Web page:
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E. T. A. HoffmanTransgressive Romanticism$
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Christopher R. Clason

Print publication date: 2018

Print ISBN-13: 9781786941213

Published to Liverpool Scholarship Online: May 2019

DOI: 10.3828/liverpool/9781786941213.001.0001

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PRINTED FROM LIVERPOOL SCHOLARSHIP ONLINE (www.liverpool.universitypressscholarship.com). (c) Copyright Liverpool University Press, 2021. All Rights Reserved. An individual user may print out a PDF of a single chapter of a monograph in LSO for personal use.date: 27 September 2021

Transgressions: On the (De-)Figuration of the Vampire in E.T.A. Hoffmann’s “Vampyrismus”

Transgressions: On the (De-)Figuration of the Vampire in E.T.A. Hoffmann’s “Vampyrismus”

(p.114) Chapter Six Transgressions: On the (De-)Figuration of the Vampire in E.T.A. Hoffmann’s “Vampyrismus”1
E. T. A. Hoffman

Nicole A. Sütterlin

, Christopher R. Clason, Alexander Lambrow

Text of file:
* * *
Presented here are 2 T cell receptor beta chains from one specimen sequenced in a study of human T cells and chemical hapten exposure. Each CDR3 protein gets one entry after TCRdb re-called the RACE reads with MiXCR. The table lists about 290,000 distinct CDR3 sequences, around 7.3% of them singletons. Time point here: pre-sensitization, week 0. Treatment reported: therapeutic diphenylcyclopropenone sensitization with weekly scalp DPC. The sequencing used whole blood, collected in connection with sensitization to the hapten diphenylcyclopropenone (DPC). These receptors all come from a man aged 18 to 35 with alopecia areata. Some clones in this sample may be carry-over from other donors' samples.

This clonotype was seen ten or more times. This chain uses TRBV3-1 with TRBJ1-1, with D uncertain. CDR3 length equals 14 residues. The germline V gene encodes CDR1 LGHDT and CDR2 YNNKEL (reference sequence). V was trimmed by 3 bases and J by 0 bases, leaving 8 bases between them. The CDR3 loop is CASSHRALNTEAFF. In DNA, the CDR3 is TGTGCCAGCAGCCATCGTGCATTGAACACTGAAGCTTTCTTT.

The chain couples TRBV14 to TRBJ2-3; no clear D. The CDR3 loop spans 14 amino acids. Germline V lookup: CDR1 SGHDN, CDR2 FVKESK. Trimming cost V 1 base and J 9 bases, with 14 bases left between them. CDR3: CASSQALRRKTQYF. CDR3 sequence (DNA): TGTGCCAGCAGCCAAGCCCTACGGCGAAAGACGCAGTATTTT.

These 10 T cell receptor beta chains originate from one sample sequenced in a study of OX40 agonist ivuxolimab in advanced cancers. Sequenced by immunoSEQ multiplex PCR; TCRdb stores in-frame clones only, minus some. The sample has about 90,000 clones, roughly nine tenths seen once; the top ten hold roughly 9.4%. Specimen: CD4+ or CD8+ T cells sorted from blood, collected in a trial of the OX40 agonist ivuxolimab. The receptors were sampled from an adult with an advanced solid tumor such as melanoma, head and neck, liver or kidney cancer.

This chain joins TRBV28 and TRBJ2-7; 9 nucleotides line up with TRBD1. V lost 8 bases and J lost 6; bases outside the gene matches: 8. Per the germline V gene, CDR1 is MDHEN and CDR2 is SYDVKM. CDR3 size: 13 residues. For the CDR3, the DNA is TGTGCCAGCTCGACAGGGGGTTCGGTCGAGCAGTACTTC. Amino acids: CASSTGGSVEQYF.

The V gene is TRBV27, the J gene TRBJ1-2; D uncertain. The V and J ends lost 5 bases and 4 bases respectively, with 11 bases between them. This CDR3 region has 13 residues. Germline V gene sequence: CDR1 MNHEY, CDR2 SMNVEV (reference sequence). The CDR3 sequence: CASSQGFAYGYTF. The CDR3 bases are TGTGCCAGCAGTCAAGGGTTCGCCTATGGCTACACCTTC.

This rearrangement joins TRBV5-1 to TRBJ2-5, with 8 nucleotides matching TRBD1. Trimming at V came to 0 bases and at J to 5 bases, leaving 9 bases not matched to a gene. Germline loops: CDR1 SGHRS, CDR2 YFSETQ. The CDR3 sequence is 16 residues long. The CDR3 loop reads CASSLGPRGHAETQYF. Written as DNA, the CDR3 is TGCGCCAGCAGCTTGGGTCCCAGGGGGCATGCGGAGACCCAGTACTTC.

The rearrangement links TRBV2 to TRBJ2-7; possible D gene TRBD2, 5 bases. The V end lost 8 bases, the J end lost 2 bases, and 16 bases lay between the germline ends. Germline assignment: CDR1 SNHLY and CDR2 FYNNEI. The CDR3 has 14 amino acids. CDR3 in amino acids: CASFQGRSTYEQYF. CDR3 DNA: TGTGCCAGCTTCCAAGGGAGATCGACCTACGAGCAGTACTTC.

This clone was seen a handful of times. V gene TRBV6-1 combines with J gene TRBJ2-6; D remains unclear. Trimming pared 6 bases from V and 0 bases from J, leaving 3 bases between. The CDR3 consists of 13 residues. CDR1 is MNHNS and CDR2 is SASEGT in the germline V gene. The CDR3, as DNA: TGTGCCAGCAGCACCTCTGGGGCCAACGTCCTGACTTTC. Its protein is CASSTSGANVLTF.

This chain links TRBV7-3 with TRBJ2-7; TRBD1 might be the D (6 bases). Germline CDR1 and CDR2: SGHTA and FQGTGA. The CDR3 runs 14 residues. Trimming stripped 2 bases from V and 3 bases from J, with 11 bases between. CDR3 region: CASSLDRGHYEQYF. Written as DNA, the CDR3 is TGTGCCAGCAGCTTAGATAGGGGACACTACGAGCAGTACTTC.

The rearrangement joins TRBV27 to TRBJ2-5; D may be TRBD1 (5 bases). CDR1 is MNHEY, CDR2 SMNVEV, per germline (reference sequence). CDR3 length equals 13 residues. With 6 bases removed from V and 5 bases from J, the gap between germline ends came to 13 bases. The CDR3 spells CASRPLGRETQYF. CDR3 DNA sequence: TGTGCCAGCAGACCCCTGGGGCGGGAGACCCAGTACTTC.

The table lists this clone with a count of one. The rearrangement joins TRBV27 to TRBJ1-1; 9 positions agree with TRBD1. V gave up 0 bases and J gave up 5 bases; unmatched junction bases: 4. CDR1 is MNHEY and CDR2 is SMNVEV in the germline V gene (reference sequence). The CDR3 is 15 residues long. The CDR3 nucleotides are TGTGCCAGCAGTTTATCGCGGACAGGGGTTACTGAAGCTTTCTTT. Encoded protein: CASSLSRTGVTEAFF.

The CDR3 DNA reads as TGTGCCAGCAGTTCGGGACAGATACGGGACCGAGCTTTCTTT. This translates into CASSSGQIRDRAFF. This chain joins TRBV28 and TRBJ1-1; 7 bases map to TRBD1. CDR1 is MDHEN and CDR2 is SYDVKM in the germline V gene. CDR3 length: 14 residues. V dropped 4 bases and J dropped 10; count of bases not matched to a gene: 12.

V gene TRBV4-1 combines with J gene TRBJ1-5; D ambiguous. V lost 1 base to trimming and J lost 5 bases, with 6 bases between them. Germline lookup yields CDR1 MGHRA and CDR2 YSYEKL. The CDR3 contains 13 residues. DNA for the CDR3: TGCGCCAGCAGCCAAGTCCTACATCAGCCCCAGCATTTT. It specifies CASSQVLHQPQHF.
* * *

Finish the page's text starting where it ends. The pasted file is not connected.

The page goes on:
Liverpool University Press

The sixth chapter finds that the idea of transgression of boundaries is at the center of the discourse of the vampire, as a kind of inversion of Hoffmann’s Serapiontic Principle. She develops a theory of “vampiric poetics,” whereby the affliction of cannibalism-vampirism is transmitted not via the blood but rather through the narrative itself, discursively. In the framing device of Hoffmann’s Serapions-Brüder one of the Brethren narrates a “horrific tale” regarding bizarre gastronomic cravings that cause a woman to hack her husband to pieces. Upon hearing the story, his patient develops an appetite of her own for human flesh, devouring a corpse in a cemetery and eventually attempting the same with her husband, whom she kills. This essay locates the cause in the metadiegetic narrative: the story transgresses its narrative frame, and emerges in “flesh and blood” in the diegesis. Ultimately, Hoffmann’s narrative critiques emerging psychiatric discourse, which may indeed have inadvertently produced pathologies by circulating case stories suggesting them.

Keywords:   vampire, cannibalism, Serapiontic principle, poetics, narrative, discourse, psychiatry, neurosis

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